Now our learning here was twofold: the first was accountability. We care about processes that we’re responsible for. But when we don’t feel valued or included, we get restless and reckless. Mistakes are always a series of minor infractions that soon swallow up a service. This happens when we don’t take responsibility for what doesn’t fall in our department, or spot mistakes and think ‘someone else will sort it.’ As Jon so rightly noted: “the danger isn’t in the silos – it’s in the places where they touch.”
Our second lesson in the Fisher School of UX was that humans are strange, bizarre and utterly unpredictable. Research helps to dispel some of the mystery, but generally, you can plan for 30 responses to any single situation and the human will still do the one thing you didn’t expect. So, try and design around that. Factor in a little wriggle room in your designs and test plans for human weirdness.
5) “Moral engines are ethical zombies”
Contrary to the cultural narrative we’ve all been eagerly eating up since Arnie told us he’d be back, AI-powered robots are not going to destroy the human race. But that doesn’t mean we won’t destroy ourselves in the meantime. At least that was one of the key takeaways of Catalina Butnaru’s talk on ethical AI.
It’s certainly true that much of the fear around AI and its robotic counterparts are more suited to sci-fi than reality. But few have articulated why quite as well as Catalina. She says AI is a cultural artefact. It is no more or less ethical or evil as a gun or a toaster. Ethics implies agency and intention.
Without human hands to input preferred programmes and behaviours, computers – no matter how seemingly smart – cannot do anything we haven’t told them to. Not that that thought should give you any comfort, given humanity’s questionable track record.
Besides, we’re not creating Frankenstein’s monster here. AI is not going to wake up tomorrow morning with a taste for human blood. These changes will come quiet and slow. We’re in control. We can unplug whenever we want. And if you needed more convincing that the robo-apocalypse isn’t coming any time soon, just look through compilation videos of Boston Dynamics bullying, I mean stress-testing, their robots. Honestly, they have more to fear from us than we do them.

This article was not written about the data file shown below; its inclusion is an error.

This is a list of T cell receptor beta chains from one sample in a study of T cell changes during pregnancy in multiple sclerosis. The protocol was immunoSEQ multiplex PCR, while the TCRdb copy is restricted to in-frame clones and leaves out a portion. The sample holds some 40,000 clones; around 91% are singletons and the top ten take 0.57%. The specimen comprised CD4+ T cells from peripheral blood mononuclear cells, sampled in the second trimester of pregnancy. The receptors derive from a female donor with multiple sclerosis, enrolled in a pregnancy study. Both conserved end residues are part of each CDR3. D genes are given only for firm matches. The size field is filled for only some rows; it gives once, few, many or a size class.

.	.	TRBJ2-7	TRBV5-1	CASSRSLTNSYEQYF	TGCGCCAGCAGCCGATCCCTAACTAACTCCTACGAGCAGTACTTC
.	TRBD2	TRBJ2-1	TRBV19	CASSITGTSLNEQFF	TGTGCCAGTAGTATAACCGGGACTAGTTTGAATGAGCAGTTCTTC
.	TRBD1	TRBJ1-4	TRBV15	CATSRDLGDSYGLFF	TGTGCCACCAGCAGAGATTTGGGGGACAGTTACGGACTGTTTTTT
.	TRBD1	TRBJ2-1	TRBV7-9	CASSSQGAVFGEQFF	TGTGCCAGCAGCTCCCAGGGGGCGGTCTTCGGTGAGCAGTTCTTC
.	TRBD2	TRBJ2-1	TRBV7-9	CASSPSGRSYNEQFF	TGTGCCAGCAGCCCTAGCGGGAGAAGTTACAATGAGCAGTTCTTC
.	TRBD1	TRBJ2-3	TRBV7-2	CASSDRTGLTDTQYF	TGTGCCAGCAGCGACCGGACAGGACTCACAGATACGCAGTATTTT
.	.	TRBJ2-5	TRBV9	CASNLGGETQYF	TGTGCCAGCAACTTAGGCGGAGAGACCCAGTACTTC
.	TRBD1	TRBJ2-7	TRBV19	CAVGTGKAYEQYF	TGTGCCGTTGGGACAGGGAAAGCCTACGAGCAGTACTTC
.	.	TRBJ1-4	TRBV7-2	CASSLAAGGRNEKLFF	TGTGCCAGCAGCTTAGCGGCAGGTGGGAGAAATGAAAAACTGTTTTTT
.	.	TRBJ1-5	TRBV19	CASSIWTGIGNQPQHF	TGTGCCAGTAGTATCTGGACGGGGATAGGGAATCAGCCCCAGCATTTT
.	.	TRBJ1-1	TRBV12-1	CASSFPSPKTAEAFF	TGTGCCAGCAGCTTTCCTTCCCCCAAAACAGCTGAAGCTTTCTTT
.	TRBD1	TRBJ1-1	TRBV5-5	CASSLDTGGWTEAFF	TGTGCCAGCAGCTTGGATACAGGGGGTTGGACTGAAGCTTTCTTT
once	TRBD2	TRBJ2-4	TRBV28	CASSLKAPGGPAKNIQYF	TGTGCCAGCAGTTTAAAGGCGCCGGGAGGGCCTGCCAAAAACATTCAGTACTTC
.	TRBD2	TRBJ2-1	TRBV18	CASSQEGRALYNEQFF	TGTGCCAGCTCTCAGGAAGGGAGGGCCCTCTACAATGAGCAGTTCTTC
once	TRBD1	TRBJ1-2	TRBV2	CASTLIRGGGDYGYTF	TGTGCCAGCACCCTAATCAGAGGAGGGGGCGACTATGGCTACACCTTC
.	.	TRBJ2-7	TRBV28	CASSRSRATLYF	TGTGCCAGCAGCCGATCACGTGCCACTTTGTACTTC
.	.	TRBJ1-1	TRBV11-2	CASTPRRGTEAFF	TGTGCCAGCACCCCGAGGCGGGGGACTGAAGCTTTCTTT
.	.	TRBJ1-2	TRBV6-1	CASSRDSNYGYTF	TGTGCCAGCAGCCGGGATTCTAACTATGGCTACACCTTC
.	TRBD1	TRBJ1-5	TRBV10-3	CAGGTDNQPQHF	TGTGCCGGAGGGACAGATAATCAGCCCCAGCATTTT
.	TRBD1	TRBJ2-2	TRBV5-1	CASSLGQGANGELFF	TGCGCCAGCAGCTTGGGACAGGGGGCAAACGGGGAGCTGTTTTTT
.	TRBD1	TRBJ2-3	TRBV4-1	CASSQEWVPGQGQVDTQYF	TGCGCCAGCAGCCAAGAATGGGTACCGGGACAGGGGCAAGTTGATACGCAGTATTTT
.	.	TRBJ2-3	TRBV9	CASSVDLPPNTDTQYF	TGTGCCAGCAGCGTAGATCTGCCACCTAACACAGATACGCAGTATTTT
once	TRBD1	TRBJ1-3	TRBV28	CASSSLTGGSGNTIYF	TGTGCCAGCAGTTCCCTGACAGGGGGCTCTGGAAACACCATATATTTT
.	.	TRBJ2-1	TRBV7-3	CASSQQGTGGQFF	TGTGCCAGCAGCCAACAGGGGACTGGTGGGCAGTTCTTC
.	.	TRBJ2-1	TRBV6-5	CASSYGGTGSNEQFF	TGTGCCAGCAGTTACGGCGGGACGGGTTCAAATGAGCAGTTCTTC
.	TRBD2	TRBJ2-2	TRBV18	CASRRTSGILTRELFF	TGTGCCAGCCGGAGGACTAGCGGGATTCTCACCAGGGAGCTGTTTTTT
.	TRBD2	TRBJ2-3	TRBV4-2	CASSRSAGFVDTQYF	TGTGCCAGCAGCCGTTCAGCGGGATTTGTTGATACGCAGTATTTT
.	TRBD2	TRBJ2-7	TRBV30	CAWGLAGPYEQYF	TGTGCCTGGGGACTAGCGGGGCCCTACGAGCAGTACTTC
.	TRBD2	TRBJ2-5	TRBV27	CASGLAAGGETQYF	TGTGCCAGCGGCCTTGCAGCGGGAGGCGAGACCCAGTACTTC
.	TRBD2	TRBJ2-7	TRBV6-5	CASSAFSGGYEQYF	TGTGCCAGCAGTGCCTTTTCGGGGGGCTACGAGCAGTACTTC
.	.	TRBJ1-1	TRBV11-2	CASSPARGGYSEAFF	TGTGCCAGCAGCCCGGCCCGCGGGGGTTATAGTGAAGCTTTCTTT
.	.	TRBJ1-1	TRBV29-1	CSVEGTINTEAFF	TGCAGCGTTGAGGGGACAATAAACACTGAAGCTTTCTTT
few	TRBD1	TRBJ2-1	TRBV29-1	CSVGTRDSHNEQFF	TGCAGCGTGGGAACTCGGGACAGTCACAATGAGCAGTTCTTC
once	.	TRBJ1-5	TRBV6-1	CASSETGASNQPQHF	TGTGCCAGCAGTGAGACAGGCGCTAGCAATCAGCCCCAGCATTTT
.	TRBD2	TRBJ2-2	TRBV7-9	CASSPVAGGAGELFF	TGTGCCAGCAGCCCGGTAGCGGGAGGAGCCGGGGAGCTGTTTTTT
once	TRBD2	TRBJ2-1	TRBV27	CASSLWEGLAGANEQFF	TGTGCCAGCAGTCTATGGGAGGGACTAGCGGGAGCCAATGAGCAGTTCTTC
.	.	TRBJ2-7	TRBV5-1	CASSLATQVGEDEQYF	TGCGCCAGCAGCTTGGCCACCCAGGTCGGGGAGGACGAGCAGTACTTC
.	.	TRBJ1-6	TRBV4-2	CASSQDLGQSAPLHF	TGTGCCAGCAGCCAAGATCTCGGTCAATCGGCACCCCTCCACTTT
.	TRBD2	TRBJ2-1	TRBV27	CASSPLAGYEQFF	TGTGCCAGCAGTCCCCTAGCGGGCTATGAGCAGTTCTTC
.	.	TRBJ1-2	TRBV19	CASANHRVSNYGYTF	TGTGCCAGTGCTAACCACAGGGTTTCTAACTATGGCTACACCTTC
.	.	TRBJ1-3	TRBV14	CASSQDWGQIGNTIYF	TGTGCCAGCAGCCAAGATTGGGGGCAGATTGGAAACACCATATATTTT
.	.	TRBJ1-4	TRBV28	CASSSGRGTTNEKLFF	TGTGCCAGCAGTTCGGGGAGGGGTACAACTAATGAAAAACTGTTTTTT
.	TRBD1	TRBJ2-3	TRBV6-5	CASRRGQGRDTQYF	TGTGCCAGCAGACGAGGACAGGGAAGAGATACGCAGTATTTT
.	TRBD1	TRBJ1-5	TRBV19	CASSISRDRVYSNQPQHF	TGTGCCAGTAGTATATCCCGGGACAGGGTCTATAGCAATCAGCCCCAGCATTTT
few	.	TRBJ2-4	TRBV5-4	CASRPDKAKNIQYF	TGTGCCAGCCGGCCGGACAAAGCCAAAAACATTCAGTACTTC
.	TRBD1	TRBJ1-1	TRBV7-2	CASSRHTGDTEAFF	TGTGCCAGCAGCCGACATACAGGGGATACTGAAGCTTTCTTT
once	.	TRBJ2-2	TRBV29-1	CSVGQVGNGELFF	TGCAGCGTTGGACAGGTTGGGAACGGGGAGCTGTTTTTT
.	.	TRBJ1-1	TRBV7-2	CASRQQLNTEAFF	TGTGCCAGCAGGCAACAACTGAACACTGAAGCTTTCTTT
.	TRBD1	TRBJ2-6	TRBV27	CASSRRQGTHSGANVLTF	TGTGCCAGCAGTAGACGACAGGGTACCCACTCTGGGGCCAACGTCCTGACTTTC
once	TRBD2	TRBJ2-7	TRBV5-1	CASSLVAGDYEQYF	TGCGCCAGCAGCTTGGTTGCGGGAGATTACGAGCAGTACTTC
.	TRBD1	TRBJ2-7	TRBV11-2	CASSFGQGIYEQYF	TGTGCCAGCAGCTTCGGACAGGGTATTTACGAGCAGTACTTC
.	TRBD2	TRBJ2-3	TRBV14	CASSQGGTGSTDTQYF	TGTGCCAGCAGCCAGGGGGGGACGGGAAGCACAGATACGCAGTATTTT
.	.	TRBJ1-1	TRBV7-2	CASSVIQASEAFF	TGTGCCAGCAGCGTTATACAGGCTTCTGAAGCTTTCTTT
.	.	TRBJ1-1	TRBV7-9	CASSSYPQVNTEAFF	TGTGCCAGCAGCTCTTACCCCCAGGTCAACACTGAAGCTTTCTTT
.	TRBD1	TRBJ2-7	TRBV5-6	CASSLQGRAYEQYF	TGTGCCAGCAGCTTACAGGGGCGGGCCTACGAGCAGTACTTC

6) We can and should do better, do more and go further
The day’s final talk belonged to Eriol Fox, senior product designer at Ushahidi, who took to task diversity in design. We all want to design for humanity, but more often than not we end up designing for ourselves. Luckily, Eriol was on hand to show us how to design with compassion and tackle those tricky conversations.
Even before we unpick Eriol’s talk, the company they work for is inspirational enough itself. Ushahidi is a humanitarian non-profit that uses technology to help in crisis situations and disasters. They develop open-source, digital tools that support democratic processes and safeguard human rights across the world. Seriously, take a look at their work.
If there was ever an example of how technology can change the world, this is it.
But back to Eriol’s talk. They shared their insight into how we can better facilitate these conversations and reveal the blind spots in our own understanding. The simple fact is none of us are perfect. We all have biases.
We’re all trapped in our own unique myopias. But this is why we research. We know that design choices need to be guided by evidence and not our egos. And as UXers, we should never shy away from asking difficult questions.
Visual representation matters wherever and whenever it manifests. Whether it’s in our illustrations, personas or website assets, we need to really examine our design decisions. We need to interrogate our choices: does our imagery confirm or dispel our assumptions? Does it challenge our biases, or cement them further?
Subtle changes give people the ability to choose, such as:
• using checkboxes rather than radio buttons to denote nationality
• including a variety of pronouns like ‘mx’ on registration forms instead of ‘prefer not to say’
• writing ‘legal name at birth’ on forms
While small, these are invaluable changes for users. And organisations that go further will earn more than just their loyalty.
Designing for tomorrow
While the topics we tackled were rich and varying, there was a common thread throughout. A call to action if you will. And all these musings land us in an interesting position. One where we can either buckle under the weight or rise to meet the challenge. Technology poses an unrivalled opportunity to really make the world around us better, brighter and kinder. Question is, are you ready to do your part?
As Catalina Butnaru rightly stated, the only one with the power to change anything is you. And it’s up to all of us. Good UX means being a good human being. The best designs and services are structured around storytelling, empathy and shared understanding. It’s easy to forget the power in singularity.
The strength that comes from beginning from exactly where you are. Our differences should be celebrated and channelled into our designs. Then, and only then, will we create digital experiences that are reflective of the world as it is, not as we are. I don’t know about you, but I’m excited to see what’s next for us.
And don’t forget, if you missed Bristol’s big day, we have Collaborate’s big sister Interact London just around the corner.
Take a gander at our Early Bird tickets while they’re still available, we hope to see you there.